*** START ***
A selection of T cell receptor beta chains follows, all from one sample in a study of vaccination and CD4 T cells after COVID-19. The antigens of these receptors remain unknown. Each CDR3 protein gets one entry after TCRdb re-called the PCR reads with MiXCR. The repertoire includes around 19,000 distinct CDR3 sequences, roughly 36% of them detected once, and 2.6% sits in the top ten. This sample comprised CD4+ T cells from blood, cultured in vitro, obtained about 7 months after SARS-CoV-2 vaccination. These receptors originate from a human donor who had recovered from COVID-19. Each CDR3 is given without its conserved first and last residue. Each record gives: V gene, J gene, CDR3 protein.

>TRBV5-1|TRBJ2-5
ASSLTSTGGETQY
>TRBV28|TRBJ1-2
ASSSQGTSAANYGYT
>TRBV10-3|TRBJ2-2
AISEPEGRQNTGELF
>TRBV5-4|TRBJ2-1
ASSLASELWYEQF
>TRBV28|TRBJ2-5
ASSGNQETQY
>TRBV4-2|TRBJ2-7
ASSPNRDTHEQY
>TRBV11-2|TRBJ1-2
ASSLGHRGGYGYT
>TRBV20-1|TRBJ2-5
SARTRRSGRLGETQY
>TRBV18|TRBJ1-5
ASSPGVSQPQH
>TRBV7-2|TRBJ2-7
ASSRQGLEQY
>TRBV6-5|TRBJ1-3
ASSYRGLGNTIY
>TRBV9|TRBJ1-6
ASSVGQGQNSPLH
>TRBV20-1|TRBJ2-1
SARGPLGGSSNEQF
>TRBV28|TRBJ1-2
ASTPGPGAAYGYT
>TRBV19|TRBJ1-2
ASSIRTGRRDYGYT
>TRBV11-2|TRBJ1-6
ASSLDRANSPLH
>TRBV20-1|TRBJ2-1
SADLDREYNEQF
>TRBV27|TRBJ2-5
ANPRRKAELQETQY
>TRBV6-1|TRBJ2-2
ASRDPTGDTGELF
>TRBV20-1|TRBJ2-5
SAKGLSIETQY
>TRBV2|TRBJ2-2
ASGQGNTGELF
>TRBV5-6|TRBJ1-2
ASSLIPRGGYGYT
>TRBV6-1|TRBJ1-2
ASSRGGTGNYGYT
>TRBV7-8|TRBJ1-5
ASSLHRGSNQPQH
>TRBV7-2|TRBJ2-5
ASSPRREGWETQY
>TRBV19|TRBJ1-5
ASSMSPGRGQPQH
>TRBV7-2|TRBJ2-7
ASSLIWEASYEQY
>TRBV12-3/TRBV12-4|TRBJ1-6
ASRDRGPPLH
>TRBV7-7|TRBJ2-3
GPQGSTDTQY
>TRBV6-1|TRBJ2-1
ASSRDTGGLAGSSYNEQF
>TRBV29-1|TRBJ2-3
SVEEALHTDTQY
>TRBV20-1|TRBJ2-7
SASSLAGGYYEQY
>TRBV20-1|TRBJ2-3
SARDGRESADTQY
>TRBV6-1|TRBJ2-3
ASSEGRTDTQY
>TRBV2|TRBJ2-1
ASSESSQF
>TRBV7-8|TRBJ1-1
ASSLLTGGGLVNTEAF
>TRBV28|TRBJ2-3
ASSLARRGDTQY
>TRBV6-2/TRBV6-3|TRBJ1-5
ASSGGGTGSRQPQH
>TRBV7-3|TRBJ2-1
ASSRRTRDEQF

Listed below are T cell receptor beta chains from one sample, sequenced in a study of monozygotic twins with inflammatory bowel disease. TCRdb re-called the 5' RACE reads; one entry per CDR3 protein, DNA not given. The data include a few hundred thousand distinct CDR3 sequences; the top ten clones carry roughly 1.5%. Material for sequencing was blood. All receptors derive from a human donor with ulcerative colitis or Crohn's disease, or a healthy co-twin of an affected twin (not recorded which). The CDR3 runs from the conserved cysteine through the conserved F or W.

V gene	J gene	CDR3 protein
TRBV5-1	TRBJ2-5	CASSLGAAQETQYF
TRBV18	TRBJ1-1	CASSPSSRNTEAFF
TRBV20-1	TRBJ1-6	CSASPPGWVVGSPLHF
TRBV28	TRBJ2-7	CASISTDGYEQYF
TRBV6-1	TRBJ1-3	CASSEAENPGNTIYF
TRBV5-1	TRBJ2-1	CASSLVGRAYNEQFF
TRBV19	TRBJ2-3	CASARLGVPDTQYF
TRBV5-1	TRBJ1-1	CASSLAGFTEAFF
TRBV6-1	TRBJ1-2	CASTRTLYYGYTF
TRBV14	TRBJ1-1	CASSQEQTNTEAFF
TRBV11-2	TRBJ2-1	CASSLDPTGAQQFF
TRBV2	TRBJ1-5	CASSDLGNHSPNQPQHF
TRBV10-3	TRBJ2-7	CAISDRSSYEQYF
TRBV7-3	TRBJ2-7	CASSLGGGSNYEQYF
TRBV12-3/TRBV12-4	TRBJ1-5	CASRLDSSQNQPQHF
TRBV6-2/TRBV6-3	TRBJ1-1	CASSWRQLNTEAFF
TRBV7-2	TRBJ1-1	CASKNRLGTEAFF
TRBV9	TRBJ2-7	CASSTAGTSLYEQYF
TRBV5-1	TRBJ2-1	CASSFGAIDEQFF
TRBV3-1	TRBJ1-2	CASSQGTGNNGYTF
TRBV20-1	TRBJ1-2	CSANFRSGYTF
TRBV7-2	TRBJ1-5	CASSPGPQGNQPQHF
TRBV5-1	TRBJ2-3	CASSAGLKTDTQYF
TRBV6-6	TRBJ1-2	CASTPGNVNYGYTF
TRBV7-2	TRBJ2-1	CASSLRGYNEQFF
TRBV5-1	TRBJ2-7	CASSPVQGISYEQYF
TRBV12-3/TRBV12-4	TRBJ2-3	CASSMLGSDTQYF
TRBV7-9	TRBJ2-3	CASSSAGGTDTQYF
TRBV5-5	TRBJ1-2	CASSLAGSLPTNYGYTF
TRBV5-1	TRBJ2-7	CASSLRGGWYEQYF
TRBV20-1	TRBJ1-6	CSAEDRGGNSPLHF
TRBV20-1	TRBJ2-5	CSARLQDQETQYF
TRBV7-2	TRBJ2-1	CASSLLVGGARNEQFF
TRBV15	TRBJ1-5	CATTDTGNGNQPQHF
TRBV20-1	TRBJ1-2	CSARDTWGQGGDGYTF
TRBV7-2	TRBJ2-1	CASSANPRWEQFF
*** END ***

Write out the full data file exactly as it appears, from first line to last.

A selection of T cell receptor beta chains follows, all from one sample in a study of vaccination and CD4 T cells after COVID-19. The antigens of these receptors remain unknown. Each CDR3 protein gets one entry after TCRdb re-called the PCR reads with MiXCR. The repertoire includes around 19,000 distinct CDR3 sequences, roughly 36% of them detected once, and 2.6% sits in the top ten. This sample comprised CD4+ T cells from blood, cultured in vitro, obtained about 7 months after SARS-CoV-2 vaccination. These receptors originate from a human donor who had recovered from COVID-19. Each CDR3 is given without its conserved first and last residue. Each record gives: V gene, J gene, CDR3 protein.

>TRBV5-1|TRBJ2-5
ASSLTSTGGETQY
>TRBV28|TRBJ1-2
ASSSQGTSAANYGYT
>TRBV10-3|TRBJ2-2
AISEPEGRQNTGELF
>TRBV5-4|TRBJ2-1
ASSLASELWYEQF
>TRBV28|TRBJ2-5
ASSGNQETQY
>TRBV4-2|TRBJ2-7
ASSPNRDTHEQY
>TRBV11-2|TRBJ1-2
ASSLGHRGGYGYT
>TRBV20-1|TRBJ2-5
SARTRRSGRLGETQY
>TRBV18|TRBJ1-5
ASSPGVSQPQH
>TRBV7-2|TRBJ2-7
ASSRQGLEQY
>TRBV6-5|TRBJ1-3
ASSYRGLGNTIY
>TRBV9|TRBJ1-6
ASSVGQGQNSPLH
>TRBV20-1|TRBJ2-1
SARGPLGGSSNEQF
>TRBV28|TRBJ1-2
ASTPGPGAAYGYT
>TRBV19|TRBJ1-2
ASSIRTGRRDYGYT
>TRBV11-2|TRBJ1-6
ASSLDRANSPLH
>TRBV20-1|TRBJ2-1
SADLDREYNEQF
>TRBV27|TRBJ2-5
ANPRRKAELQETQY
>TRBV6-1|TRBJ2-2
ASRDPTGDTGELF
>TRBV20-1|TRBJ2-5
SAKGLSIETQY
>TRBV2|TRBJ2-2
ASGQGNTGELF
>TRBV5-6|TRBJ1-2
ASSLIPRGGYGYT
>TRBV6-1|TRBJ1-2
ASSRGGTGNYGYT
>TRBV7-8|TRBJ1-5
ASSLHRGSNQPQH
>TRBV7-2|TRBJ2-5
ASSPRREGWETQY
>TRBV19|TRBJ1-5
ASSMSPGRGQPQH
>TRBV7-2|TRBJ2-7
ASSLIWEASYEQY
>TRBV12-3/TRBV12-4|TRBJ1-6
ASRDRGPPLH
>TRBV7-7|TRBJ2-3
GPQGSTDTQY
>TRBV6-1|TRBJ2-1
ASSRDTGGLAGSSYNEQF
>TRBV29-1|TRBJ2-3
SVEEALHTDTQY
>TRBV20-1|TRBJ2-7
SASSLAGGYYEQY
>TRBV20-1|TRBJ2-3
SARDGRESADTQY
>TRBV6-1|TRBJ2-3
ASSEGRTDTQY
>TRBV2|TRBJ2-1
ASSESSQF
>TRBV7-8|TRBJ1-1
ASSLLTGGGLVNTEAF
>TRBV28|TRBJ2-3
ASSLARRGDTQY
>TRBV6-2/TRBV6-3|TRBJ1-5
ASSGGGTGSRQPQH
>TRBV7-3|TRBJ2-1
ASSRRTRDEQF

Listed below are T cell receptor beta chains from one sample, sequenced in a study of monozygotic twins with inflammatory bowel disease. TCRdb re-called the 5' RACE reads; one entry per CDR3 protein, DNA not given. The data include a few hundred thousand distinct CDR3 sequences; the top ten clones carry roughly 1.5%. Material for sequencing was blood. All receptors derive from a human donor with ulcerative colitis or Crohn's disease, or a healthy co-twin of an affected twin (not recorded which). The CDR3 runs from the conserved cysteine through the conserved F or W.

V gene	J gene	CDR3 protein
TRBV5-1	TRBJ2-5	CASSLGAAQETQYF
TRBV18	TRBJ1-1	CASSPSSRNTEAFF
TRBV20-1	TRBJ1-6	CSASPPGWVVGSPLHF
TRBV28	TRBJ2-7	CASISTDGYEQYF
TRBV6-1	TRBJ1-3	CASSEAENPGNTIYF
TRBV5-1	TRBJ2-1	CASSLVGRAYNEQFF
TRBV19	TRBJ2-3	CASARLGVPDTQYF
TRBV5-1	TRBJ1-1	CASSLAGFTEAFF
TRBV6-1	TRBJ1-2	CASTRTLYYGYTF
TRBV14	TRBJ1-1	CASSQEQTNTEAFF
TRBV11-2	TRBJ2-1	CASSLDPTGAQQFF
TRBV2	TRBJ1-5	CASSDLGNHSPNQPQHF
TRBV10-3	TRBJ2-7	CAISDRSSYEQYF
TRBV7-3	TRBJ2-7	CASSLGGGSNYEQYF
TRBV12-3/TRBV12-4	TRBJ1-5	CASRLDSSQNQPQHF
TRBV6-2/TRBV6-3	TRBJ1-1	CASSWRQLNTEAFF
TRBV7-2	TRBJ1-1	CASKNRLGTEAFF
TRBV9	TRBJ2-7	CASSTAGTSLYEQYF
TRBV5-1	TRBJ2-1	CASSFGAIDEQFF
TRBV3-1	TRBJ1-2	CASSQGTGNNGYTF
TRBV20-1	TRBJ1-2	CSANFRSGYTF
TRBV7-2	TRBJ1-5	CASSPGPQGNQPQHF
TRBV5-1	TRBJ2-3	CASSAGLKTDTQYF
TRBV6-6	TRBJ1-2	CASTPGNVNYGYTF
TRBV7-2	TRBJ2-1	CASSLRGYNEQFF
TRBV5-1	TRBJ2-7	CASSPVQGISYEQYF
TRBV12-3/TRBV12-4	TRBJ2-3	CASSMLGSDTQYF
TRBV7-9	TRBJ2-3	CASSSAGGTDTQYF
TRBV5-5	TRBJ1-2	CASSLAGSLPTNYGYTF
TRBV5-1	TRBJ2-7	CASSLRGGWYEQYF
TRBV20-1	TRBJ1-6	CSAEDRGGNSPLHF
TRBV20-1	TRBJ2-5	CSARLQDQETQYF
TRBV7-2	TRBJ2-1	CASSLLVGGARNEQFF
TRBV15	TRBJ1-5	CATTDTGNGNQPQHF
TRBV20-1	TRBJ1-2	CSARDTWGQGGDGYTF
TRBV7-2	TRBJ2-1	CASSANPRWEQFF